Axa Investment Managers’ George Luckraft, who has been suffering a multi-year period of underperformance, has benefited from a rally in small-sized companies in recent weeks.
Mr Luckraft had a 22.1 per cent weighting in FTSE Small Cap index shares and 21.3 per cent in micro-sized AIM-listed companies, according to data correct to August 30.
These have helped his £136.8m Axa Framlington Equity Income fund to enjoy top-quartile returns of 10 per cent in the past six months, compared to a sector average of 7.6 per cent, according to figures from the group.
However, its five-year returns are still in the doldrums – it gained a bottom-quartile 26.3 per cent compared with a sector average gain of 47.6 per cent.
In the past three years, though, the fund’s returns have ranked it in the third quartile.
“Investors seem to be pretty neutral on the fund. It’s just one of those things. Having had a really tough time, it will take more than one month of outperformance for people to return with interest in the fund,” Mr Luckraft said.
Mr Luckraft said performance on some stocks had been so strong he was now selling out of them.
“Cineworld has been very strong, but I have been selling that a bit because it is getting expensive, while Conviviality Retail went to a 50 per cent premium so I have been taking a lot of profit from that,” he said.
The manager added that the main driver of the outperformance of his smaller companies is that UK economic data is surprising to the upside, banks are starting to lend and house prices are rising, which is convincing more investors to back domestic UK business, and he thinks that this could continue.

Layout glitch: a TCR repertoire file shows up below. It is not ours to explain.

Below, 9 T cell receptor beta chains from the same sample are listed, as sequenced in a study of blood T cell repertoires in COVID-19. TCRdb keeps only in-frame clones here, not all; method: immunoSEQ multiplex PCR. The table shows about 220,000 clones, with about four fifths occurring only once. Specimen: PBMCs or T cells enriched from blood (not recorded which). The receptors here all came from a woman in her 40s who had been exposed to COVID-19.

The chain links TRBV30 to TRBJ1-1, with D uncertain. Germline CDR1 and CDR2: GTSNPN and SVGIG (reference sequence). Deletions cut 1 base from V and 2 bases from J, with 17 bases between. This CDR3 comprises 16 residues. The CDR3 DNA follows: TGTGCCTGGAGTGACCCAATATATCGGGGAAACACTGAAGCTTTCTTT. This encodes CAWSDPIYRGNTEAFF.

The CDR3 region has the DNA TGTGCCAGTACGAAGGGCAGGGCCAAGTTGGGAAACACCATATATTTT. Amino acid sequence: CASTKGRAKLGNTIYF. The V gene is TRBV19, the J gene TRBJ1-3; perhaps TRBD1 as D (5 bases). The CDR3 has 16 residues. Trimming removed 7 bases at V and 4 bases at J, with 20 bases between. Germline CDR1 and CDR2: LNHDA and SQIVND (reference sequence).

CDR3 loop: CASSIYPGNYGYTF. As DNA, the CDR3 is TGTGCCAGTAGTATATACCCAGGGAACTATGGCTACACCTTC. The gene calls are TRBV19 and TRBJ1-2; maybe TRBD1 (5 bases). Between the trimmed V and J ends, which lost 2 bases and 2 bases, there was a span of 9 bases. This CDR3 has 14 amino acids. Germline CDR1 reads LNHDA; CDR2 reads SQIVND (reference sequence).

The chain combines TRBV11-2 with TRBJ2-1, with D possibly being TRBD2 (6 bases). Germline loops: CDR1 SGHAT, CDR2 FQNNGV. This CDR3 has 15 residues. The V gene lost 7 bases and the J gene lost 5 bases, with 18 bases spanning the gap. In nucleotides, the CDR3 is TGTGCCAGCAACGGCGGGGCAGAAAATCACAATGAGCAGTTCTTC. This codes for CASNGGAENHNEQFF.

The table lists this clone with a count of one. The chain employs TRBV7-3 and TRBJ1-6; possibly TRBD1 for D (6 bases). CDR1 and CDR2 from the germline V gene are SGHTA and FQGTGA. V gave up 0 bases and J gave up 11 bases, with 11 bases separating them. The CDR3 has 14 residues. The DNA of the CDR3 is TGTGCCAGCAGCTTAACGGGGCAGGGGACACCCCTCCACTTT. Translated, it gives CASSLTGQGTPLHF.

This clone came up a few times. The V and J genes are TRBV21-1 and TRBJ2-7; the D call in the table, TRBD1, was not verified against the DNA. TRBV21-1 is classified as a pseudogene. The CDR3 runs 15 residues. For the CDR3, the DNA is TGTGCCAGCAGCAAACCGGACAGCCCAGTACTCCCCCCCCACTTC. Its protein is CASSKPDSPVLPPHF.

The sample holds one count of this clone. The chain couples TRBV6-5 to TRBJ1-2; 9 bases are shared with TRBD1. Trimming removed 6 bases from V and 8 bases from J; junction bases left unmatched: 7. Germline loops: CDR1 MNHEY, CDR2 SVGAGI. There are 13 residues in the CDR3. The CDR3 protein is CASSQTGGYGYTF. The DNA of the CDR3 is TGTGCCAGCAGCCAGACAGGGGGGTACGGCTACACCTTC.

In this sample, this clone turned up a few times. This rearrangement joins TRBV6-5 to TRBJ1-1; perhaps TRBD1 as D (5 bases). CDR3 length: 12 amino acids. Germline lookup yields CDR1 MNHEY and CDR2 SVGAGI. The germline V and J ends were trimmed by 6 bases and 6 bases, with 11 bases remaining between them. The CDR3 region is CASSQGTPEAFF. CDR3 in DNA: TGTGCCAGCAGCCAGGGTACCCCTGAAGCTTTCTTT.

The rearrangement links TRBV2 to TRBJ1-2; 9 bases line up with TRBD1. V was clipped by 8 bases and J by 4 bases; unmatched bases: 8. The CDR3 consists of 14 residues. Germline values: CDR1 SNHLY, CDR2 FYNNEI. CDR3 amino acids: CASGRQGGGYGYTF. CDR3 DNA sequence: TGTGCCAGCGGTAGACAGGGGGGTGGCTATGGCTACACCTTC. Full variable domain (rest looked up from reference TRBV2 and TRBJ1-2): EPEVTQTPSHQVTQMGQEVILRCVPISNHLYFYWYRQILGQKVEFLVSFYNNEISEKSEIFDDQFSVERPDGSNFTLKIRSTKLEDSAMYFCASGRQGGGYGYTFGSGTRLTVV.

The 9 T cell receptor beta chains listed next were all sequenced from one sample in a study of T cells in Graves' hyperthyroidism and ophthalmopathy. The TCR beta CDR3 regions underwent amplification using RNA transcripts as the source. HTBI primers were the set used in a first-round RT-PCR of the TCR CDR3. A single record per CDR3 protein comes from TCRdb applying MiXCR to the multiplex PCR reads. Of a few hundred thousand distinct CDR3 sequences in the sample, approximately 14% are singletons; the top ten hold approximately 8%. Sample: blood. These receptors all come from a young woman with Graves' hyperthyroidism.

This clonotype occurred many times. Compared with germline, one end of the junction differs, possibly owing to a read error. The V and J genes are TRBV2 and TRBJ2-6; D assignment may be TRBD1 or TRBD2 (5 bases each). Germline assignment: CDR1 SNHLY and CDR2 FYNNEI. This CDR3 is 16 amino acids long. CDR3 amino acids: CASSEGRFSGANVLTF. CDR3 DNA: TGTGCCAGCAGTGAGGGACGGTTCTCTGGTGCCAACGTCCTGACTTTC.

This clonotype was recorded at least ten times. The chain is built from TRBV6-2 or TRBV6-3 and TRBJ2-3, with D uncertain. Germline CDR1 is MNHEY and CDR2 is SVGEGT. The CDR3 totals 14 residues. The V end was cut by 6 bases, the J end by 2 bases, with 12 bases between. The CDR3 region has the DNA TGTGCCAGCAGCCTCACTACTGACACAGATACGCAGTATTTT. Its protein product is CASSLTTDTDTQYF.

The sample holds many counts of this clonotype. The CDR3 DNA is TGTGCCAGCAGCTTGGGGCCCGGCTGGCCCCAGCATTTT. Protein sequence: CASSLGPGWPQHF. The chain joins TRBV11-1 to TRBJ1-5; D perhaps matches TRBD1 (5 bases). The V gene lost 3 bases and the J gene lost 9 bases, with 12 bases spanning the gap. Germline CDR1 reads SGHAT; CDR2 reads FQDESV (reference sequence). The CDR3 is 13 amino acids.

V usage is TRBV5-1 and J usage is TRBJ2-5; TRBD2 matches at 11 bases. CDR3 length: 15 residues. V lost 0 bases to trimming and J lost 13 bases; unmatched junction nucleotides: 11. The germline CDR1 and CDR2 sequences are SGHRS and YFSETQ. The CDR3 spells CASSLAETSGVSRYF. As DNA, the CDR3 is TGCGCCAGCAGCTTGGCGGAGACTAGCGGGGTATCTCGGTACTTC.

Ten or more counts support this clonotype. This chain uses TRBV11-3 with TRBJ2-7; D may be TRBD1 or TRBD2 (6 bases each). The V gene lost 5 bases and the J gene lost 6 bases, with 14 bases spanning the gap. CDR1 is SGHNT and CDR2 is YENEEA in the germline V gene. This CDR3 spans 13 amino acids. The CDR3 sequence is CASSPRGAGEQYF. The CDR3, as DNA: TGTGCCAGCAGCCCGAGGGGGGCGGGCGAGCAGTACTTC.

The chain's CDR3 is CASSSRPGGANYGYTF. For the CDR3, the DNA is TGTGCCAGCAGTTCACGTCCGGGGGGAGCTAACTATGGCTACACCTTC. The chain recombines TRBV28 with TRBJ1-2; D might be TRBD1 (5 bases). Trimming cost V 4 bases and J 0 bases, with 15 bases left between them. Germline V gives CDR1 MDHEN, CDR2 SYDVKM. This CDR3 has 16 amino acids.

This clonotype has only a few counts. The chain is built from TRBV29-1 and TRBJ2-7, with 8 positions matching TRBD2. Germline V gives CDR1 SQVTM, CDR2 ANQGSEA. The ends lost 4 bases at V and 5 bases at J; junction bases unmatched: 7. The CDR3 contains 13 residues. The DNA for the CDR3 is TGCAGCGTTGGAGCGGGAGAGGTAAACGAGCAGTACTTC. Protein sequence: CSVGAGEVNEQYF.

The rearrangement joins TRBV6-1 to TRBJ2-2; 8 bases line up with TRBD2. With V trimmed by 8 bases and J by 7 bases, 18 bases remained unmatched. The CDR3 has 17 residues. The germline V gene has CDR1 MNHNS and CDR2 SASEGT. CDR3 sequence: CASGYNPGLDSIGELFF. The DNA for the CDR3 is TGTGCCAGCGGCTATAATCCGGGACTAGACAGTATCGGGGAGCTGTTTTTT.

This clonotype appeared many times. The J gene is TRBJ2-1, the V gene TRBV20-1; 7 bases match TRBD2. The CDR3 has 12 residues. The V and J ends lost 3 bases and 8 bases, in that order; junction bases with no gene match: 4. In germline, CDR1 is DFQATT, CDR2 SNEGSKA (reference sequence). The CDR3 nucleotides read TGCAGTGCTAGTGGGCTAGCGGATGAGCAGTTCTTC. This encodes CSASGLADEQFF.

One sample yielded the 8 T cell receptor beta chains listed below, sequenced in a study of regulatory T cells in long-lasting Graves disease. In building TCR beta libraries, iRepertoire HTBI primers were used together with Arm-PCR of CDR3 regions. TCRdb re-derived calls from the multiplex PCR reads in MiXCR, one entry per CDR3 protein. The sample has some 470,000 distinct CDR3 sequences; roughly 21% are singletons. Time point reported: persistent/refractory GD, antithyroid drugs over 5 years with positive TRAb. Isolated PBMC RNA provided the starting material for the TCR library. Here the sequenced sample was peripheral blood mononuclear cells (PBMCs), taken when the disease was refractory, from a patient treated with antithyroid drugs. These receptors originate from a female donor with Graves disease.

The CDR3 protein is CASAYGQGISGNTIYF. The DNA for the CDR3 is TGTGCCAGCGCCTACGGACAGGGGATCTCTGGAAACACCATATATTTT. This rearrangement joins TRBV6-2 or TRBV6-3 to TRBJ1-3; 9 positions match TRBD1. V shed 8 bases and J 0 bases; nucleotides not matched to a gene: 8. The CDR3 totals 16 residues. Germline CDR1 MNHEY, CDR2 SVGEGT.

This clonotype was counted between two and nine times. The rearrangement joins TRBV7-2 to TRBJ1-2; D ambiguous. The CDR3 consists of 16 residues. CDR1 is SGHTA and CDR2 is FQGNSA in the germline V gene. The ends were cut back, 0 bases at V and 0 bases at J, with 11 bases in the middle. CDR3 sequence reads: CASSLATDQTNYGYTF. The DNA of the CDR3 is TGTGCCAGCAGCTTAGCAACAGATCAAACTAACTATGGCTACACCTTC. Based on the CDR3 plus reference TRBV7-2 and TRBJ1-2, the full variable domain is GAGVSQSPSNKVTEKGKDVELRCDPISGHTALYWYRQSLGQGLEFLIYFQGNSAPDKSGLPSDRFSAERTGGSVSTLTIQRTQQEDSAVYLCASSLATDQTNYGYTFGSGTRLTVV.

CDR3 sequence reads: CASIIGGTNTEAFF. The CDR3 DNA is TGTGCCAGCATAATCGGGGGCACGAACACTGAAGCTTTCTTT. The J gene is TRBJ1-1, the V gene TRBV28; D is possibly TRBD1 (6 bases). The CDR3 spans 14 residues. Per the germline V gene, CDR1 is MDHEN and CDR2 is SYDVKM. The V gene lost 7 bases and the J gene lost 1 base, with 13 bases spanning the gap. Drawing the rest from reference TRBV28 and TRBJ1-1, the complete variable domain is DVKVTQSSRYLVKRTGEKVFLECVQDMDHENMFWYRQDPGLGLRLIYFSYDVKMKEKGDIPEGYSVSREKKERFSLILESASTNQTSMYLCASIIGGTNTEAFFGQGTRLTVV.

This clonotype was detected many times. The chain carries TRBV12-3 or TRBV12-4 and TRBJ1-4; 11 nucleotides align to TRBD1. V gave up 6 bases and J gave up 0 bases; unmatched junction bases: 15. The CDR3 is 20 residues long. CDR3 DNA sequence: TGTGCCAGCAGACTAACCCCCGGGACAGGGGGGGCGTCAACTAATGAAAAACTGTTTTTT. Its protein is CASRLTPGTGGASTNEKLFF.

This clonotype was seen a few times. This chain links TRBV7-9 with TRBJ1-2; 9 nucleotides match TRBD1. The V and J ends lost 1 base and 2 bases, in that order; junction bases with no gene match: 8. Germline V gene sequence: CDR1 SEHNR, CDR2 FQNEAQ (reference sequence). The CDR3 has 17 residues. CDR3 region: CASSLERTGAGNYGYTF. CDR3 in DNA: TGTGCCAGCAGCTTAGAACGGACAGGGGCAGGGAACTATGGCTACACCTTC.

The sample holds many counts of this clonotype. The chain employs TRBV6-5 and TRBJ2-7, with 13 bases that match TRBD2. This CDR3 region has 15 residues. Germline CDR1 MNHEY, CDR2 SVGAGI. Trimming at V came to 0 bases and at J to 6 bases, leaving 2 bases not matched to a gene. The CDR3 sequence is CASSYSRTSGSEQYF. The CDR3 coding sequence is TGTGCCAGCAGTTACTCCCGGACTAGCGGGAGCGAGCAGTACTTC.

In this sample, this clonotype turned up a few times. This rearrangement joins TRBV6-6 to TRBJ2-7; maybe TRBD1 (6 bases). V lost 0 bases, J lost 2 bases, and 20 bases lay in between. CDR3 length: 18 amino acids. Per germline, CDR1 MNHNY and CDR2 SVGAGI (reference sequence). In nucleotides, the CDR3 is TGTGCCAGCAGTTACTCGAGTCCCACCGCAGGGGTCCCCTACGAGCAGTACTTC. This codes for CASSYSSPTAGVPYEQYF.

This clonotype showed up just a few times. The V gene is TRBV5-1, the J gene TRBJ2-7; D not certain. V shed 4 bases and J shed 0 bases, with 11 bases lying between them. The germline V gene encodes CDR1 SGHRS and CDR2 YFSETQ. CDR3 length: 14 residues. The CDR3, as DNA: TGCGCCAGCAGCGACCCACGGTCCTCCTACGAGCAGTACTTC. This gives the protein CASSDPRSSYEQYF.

“I do get the impression that there is more momentum to the upside on the UK economy than people seem to think,” he said.
The manager also has a 37.6 per cent weighting in giant-sized companies listed in the FTSE 100 index, including oil giants Shell and BP.
The manager said the stocks were priced at good value because they did not participate in the rally that drove other defensive bond proxies earlier this year.
However, he said that he had recently moved to an underweight position in the tobacco sector compared to the index because of concerns about the impact of electronic-cigarettes, known as e-cigarettes.
Mr Luckraft said: “I have reduced the fund’s weighting to tobacco companies because I have concerns about the substitution of e-cigarettes and the impact that will have on profits.
“The government will not want to tax e-cigarettes, it will actively encourage them.
“There will be more competition from other firms that do not have a presence in the conventional cigarette market now,” he said.
The shares that George Luckraft is banking on
Royal Dutch Shell: Shell is a regular in UK equity income funds due to its high and stable dividend and reliable profits. However, the stock hasn’t performed as most bond proxies have due to concerns around energy prices. At a low valuation, Mr Luckraft sees value in the stock.